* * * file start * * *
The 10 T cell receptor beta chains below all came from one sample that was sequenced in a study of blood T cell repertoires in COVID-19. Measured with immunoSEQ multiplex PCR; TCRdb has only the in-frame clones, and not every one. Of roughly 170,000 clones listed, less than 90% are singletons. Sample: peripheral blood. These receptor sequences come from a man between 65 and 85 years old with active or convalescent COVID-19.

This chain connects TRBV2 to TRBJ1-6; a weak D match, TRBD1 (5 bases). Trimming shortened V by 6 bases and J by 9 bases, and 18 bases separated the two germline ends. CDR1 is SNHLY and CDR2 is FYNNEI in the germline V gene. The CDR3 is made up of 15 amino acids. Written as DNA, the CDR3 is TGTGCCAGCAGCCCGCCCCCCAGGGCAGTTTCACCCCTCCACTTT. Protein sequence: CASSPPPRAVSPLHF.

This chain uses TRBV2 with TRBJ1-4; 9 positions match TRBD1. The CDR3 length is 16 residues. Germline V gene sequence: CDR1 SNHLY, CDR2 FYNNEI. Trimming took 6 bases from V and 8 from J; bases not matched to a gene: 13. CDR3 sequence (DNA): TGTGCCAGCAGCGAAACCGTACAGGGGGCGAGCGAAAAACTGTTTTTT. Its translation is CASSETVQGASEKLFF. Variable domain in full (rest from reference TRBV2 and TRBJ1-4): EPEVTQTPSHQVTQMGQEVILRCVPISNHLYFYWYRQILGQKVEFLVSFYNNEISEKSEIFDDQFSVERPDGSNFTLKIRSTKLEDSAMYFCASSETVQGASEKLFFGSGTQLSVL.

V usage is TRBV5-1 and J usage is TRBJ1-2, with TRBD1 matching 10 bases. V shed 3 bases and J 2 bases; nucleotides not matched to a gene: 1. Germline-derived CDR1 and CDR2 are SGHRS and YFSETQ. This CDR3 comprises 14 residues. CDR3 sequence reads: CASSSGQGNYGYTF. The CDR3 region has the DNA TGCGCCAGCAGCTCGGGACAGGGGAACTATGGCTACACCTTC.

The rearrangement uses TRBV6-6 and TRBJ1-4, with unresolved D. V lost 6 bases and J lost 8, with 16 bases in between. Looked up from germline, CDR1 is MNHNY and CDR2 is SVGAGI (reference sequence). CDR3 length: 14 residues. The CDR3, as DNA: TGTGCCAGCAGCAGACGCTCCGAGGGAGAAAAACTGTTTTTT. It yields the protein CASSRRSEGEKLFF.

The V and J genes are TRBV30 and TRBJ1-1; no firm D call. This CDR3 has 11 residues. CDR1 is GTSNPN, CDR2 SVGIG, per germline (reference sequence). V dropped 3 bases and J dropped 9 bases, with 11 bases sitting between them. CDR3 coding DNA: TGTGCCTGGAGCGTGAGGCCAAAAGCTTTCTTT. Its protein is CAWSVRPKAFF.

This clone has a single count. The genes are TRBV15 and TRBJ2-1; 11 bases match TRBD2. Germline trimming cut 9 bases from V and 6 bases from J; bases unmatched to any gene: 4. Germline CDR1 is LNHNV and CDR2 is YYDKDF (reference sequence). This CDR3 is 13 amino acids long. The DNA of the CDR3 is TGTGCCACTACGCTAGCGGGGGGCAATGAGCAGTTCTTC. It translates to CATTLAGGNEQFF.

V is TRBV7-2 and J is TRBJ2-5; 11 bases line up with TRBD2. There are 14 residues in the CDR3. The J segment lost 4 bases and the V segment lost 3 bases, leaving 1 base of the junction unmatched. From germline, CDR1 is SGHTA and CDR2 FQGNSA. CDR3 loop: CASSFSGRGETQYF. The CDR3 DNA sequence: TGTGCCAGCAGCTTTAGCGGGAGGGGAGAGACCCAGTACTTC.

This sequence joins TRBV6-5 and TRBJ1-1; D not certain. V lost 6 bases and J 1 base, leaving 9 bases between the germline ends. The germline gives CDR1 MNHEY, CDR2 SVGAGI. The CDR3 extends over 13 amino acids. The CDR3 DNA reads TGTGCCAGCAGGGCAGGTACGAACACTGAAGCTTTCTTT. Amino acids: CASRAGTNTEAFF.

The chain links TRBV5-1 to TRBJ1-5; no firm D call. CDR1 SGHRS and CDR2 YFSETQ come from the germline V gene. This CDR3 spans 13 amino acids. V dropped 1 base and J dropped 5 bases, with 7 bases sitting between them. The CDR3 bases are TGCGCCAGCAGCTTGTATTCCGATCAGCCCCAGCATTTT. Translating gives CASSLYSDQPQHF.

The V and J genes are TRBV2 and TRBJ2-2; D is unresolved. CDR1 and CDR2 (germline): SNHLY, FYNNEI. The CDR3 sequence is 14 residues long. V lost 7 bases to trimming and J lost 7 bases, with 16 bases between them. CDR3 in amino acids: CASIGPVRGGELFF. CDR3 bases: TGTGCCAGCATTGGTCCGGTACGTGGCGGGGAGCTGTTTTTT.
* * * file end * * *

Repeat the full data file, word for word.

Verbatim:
The 10 T cell receptor beta chains below all came from one sample that was sequenced in a study of blood T cell repertoires in COVID-19. Measured with immunoSEQ multiplex PCR; TCRdb has only the in-frame clones, and not every one. Of roughly 170,000 clones listed, less than 90% are singletons. Sample: peripheral blood. These receptor sequences come from a man between 65 and 85 years old with active or convalescent COVID-19.

This chain connects TRBV2 to TRBJ1-6; a weak D match, TRBD1 (5 bases). Trimming shortened V by 6 bases and J by 9 bases, and 18 bases separated the two germline ends. CDR1 is SNHLY and CDR2 is FYNNEI in the germline V gene. The CDR3 is made up of 15 amino acids. Written as DNA, the CDR3 is TGTGCCAGCAGCCCGCCCCCCAGGGCAGTTTCACCCCTCCACTTT. Protein sequence: CASSPPPRAVSPLHF.

This chain uses TRBV2 with TRBJ1-4; 9 positions match TRBD1. The CDR3 length is 16 residues. Germline V gene sequence: CDR1 SNHLY, CDR2 FYNNEI. Trimming took 6 bases from V and 8 from J; bases not matched to a gene: 13. CDR3 sequence (DNA): TGTGCCAGCAGCGAAACCGTACAGGGGGCGAGCGAAAAACTGTTTTTT. Its translation is CASSETVQGASEKLFF. Variable domain in full (rest from reference TRBV2 and TRBJ1-4): EPEVTQTPSHQVTQMGQEVILRCVPISNHLYFYWYRQILGQKVEFLVSFYNNEISEKSEIFDDQFSVERPDGSNFTLKIRSTKLEDSAMYFCASSETVQGASEKLFFGSGTQLSVL.

V usage is TRBV5-1 and J usage is TRBJ1-2, with TRBD1 matching 10 bases. V shed 3 bases and J 2 bases; nucleotides not matched to a gene: 1. Germline-derived CDR1 and CDR2 are SGHRS and YFSETQ. This CDR3 comprises 14 residues. CDR3 sequence reads: CASSSGQGNYGYTF. The CDR3 region has the DNA TGCGCCAGCAGCTCGGGACAGGGGAACTATGGCTACACCTTC.

The rearrangement uses TRBV6-6 and TRBJ1-4, with unresolved D. V lost 6 bases and J lost 8, with 16 bases in between. Looked up from germline, CDR1 is MNHNY and CDR2 is SVGAGI (reference sequence). CDR3 length: 14 residues. The CDR3, as DNA: TGTGCCAGCAGCAGACGCTCCGAGGGAGAAAAACTGTTTTTT. It yields the protein CASSRRSEGEKLFF.

The V and J genes are TRBV30 and TRBJ1-1; no firm D call. This CDR3 has 11 residues. CDR1 is GTSNPN, CDR2 SVGIG, per germline (reference sequence). V dropped 3 bases and J dropped 9 bases, with 11 bases sitting between them. CDR3 coding DNA: TGTGCCTGGAGCGTGAGGCCAAAAGCTTTCTTT. Its protein is CAWSVRPKAFF.

This clone has a single count. The genes are TRBV15 and TRBJ2-1; 11 bases match TRBD2. Germline trimming cut 9 bases from V and 6 bases from J; bases unmatched to any gene: 4. Germline CDR1 is LNHNV and CDR2 is YYDKDF (reference sequence). This CDR3 is 13 amino acids long. The DNA of the CDR3 is TGTGCCACTACGCTAGCGGGGGGCAATGAGCAGTTCTTC. It translates to CATTLAGGNEQFF.

V is TRBV7-2 and J is TRBJ2-5; 11 bases line up with TRBD2. There are 14 residues in the CDR3. The J segment lost 4 bases and the V segment lost 3 bases, leaving 1 base of the junction unmatched. From germline, CDR1 is SGHTA and CDR2 FQGNSA. CDR3 loop: CASSFSGRGETQYF. The CDR3 DNA sequence: TGTGCCAGCAGCTTTAGCGGGAGGGGAGAGACCCAGTACTTC.

This sequence joins TRBV6-5 and TRBJ1-1; D not certain. V lost 6 bases and J 1 base, leaving 9 bases between the germline ends. The germline gives CDR1 MNHEY, CDR2 SVGAGI. The CDR3 extends over 13 amino acids. The CDR3 DNA reads TGTGCCAGCAGGGCAGGTACGAACACTGAAGCTTTCTTT. Amino acids: CASRAGTNTEAFF.

The chain links TRBV5-1 to TRBJ1-5; no firm D call. CDR1 SGHRS and CDR2 YFSETQ come from the germline V gene. This CDR3 spans 13 amino acids. V dropped 1 base and J dropped 5 bases, with 7 bases sitting between them. The CDR3 bases are TGCGCCAGCAGCTTGTATTCCGATCAGCCCCAGCATTTT. Translating gives CASSLYSDQPQHF.

The V and J genes are TRBV2 and TRBJ2-2; D is unresolved. CDR1 and CDR2 (germline): SNHLY, FYNNEI. The CDR3 sequence is 14 residues long. V lost 7 bases to trimming and J lost 7 bases, with 16 bases between them. CDR3 in amino acids: CASIGPVRGGELFF. CDR3 bases: TGTGCCAGCATTGGTCCGGTACGTGGCGGGGAGCTGTTTTTT.